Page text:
The outcomes of palliative care day services: A systematic review

Research output: Contribution to journalArticle

Abstract

This systematic review evaluates the evidence underpinning the provision of palliative day care services (PDS) to determine whether such services have a measurable effect on attendees' wellbeing. The majority of studies reviewed were qualitative and elicited individual perceptions of the benefits PDS. Although it was difficult to determine the quality of many studies, it would appear that attendance at PDS had a positive impact on attendees' quality of life. Fewer studies utilized validated outcome measures to determine the effect of PDS on attendees' wellbeing and small sample sizes combined with high attrition rates influenced the significance of some the results. However little quantitative evidence was offered to prove that PDS had an impact on attendees' quality of life or wellbeing. The review concludes that dying people find attending PDS a valuable experience that allows them to engage with others and to be supported in a restorative environment. However, further well-powered empirical studies are required to provide quality evidence to determine whether or not attendance at PDS does indeed have a positive impact on the wellbeing of attendees.
Original languageEnglish
Pages (from-to)153-169
Number of pages17
JournalPalliative Medicine
Volume25
Issue number2
DOIs
Publication statusPublished - 2011

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Palliative Care
Quality of Life
Sample Size
Outcome Assessment (Health Care)

Keywords

  • Assessment
  • day care
  • outcome
  • palliative care

Cite this

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title = "The outcomes of palliative care day services: A systematic review",
abstract = "This systematic review evaluates the evidence underpinning the provision of palliative day care services (PDS) to determine whether such services have a measurable effect on attendees' wellbeing. The majority of studies reviewed were qualitative and elicited individual perceptions of the benefits PDS. Although it was difficult to determine the quality of many studies, it would appear that attendance at PDS had a positive impact on attendees' quality of life. Fewer studies utilized validated outcome measures to determine the effect of PDS on attendees' wellbeing and small sample sizes combined with high attrition rates influenced the significance of some the results. However little quantitative evidence was offered to prove that PDS had an impact on attendees' quality of life or wellbeing. The review concludes that dying people find attending PDS a valuable experience that allows them to engage with others and to be supported in a restorative environment. However, further well-powered empirical studies are required to provide quality evidence to determine whether or not attendance at PDS does indeed have a positive impact on the wellbeing of attendees.",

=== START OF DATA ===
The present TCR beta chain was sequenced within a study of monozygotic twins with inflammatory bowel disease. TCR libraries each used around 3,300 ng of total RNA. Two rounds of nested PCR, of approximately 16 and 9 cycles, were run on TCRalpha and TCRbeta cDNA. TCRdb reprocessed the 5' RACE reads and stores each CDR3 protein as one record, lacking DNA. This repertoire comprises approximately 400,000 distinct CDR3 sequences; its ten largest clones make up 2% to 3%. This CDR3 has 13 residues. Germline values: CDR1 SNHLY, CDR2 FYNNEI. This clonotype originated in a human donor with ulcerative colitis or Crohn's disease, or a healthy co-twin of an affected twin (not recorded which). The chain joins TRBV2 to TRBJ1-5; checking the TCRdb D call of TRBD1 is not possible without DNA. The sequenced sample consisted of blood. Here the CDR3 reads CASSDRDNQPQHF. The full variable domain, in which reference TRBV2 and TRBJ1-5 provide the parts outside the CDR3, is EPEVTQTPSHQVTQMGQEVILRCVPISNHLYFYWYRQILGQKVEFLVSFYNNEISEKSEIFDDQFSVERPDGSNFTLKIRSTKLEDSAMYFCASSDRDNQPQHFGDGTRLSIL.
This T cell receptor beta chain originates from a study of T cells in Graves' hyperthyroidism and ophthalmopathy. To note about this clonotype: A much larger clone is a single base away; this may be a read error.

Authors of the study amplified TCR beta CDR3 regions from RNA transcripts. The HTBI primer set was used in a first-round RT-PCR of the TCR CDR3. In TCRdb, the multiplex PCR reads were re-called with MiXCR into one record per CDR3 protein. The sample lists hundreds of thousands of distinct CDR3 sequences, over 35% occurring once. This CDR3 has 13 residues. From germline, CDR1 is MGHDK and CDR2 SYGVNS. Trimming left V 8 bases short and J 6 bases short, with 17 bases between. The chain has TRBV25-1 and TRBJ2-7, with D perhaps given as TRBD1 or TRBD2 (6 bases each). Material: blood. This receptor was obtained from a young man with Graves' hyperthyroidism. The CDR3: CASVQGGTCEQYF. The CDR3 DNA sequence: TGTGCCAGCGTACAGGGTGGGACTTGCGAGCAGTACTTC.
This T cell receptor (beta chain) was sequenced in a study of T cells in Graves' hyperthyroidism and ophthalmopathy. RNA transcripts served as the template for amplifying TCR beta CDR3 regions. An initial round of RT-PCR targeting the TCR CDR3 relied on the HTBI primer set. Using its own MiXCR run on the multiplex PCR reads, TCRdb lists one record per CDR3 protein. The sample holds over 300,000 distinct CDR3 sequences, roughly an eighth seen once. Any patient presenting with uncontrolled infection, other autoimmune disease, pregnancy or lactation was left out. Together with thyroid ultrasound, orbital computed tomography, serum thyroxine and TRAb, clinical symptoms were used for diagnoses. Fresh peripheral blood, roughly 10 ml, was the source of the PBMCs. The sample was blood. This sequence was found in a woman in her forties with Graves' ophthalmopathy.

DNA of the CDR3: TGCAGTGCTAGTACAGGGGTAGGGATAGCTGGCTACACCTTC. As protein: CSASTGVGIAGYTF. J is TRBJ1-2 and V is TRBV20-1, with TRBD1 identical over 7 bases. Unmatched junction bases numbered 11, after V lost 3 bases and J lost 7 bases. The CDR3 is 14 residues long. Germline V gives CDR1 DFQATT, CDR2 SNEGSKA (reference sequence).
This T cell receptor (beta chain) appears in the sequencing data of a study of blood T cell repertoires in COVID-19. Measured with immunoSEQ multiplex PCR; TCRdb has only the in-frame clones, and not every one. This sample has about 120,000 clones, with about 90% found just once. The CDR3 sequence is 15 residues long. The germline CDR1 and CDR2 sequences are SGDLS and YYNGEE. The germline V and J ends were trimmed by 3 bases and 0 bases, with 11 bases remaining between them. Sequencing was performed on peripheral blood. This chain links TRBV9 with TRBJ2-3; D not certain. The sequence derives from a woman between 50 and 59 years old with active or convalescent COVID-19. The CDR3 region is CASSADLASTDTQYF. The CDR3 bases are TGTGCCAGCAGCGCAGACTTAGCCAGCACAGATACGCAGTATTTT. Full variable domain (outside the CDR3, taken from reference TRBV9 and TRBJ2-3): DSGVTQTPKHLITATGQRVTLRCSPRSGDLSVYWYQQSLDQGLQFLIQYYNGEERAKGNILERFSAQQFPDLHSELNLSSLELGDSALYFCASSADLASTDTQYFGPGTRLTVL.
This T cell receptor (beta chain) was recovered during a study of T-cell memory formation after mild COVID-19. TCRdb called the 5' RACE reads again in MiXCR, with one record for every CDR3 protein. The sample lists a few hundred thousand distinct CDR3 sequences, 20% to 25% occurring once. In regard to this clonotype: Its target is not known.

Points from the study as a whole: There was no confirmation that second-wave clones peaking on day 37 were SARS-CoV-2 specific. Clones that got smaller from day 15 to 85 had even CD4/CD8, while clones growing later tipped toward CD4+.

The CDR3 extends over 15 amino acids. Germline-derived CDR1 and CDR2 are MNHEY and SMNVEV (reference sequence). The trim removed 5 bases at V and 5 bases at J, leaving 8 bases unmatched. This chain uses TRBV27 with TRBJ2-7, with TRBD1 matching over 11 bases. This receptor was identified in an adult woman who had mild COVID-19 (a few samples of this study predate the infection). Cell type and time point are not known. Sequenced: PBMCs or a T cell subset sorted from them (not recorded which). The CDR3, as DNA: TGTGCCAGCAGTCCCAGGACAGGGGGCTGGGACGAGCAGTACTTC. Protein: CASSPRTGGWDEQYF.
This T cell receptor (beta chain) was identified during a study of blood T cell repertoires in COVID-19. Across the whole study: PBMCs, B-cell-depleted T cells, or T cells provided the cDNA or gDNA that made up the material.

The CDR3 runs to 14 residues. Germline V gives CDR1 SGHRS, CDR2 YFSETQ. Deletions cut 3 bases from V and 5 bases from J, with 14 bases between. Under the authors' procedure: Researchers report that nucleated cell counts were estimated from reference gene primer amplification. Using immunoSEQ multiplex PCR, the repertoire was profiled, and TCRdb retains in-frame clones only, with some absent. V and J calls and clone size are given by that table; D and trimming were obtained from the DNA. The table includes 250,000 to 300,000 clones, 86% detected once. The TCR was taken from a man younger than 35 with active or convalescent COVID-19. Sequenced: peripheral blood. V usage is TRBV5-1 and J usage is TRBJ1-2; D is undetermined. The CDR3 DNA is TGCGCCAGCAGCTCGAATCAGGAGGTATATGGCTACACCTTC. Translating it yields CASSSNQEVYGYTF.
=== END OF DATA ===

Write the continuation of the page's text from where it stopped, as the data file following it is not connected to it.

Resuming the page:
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The outcomes of palliative care day services: A systematic review. / Stevens, Elaine; Martin, Colin; White, Craig.

In: Palliative Medicine, Vol. 25, No. 2, 2011, p. 153-169.

Research output: Contribution to journalArticle

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AB - This systematic review evaluates the evidence underpinning the provision of palliative day care services (PDS) to determine whether such services have a measurable effect on attendees' wellbeing. The majority of studies reviewed were qualitative and elicited individual perceptions of the benefits PDS. Although it was difficult to determine the quality of many studies, it would appear that attendance at PDS had a positive impact on attendees' quality of life. Fewer studies utilized validated outcome measures to determine the effect of PDS on attendees' wellbeing and small sample sizes combined with high attrition rates influenced the significance of some the results. However little quantitative evidence was offered to prove that PDS had an impact on attendees' quality of life or wellbeing. The review concludes that dying people find attending PDS a valuable experience that allows them to engage with others and to be supported in a restorative environment. However, further well-powered empirical studies are required to provide quality evidence to determine whether or not attendance at PDS does indeed have a positive impact on the wellbeing of attendees.

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